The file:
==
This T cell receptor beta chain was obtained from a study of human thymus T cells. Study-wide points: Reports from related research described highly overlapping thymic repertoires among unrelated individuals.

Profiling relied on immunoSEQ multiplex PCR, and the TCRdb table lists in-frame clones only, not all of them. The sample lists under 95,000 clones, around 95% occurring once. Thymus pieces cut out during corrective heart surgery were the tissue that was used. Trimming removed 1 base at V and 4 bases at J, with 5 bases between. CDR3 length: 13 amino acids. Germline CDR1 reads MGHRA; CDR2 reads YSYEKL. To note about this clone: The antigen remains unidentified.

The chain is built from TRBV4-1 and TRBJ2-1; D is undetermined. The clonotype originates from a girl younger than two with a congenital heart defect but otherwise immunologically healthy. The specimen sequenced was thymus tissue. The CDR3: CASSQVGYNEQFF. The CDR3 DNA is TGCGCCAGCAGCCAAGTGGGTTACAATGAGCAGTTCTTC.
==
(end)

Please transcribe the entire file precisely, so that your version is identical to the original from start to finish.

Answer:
This T cell receptor beta chain was obtained from a study of human thymus T cells. Study-wide points: Reports from related research described highly overlapping thymic repertoires among unrelated individuals.

Profiling relied on immunoSEQ multiplex PCR, and the TCRdb table lists in-frame clones only, not all of them. The sample lists under 95,000 clones, around 95% occurring once. Thymus pieces cut out during corrective heart surgery were the tissue that was used. Trimming removed 1 base at V and 4 bases at J, with 5 bases between. CDR3 length: 13 amino acids. Germline CDR1 reads MGHRA; CDR2 reads YSYEKL. To note about this clone: The antigen remains unidentified.

The chain is built from TRBV4-1 and TRBJ2-1; D is undetermined. The clonotype originates from a girl younger than two with a congenital heart defect but otherwise immunologically healthy. The specimen sequenced was thymus tissue. The CDR3: CASSQVGYNEQFF. The CDR3 DNA is TGCGCCAGCAGCCAAGTGGGTTACAATGAGCAGTTCTTC.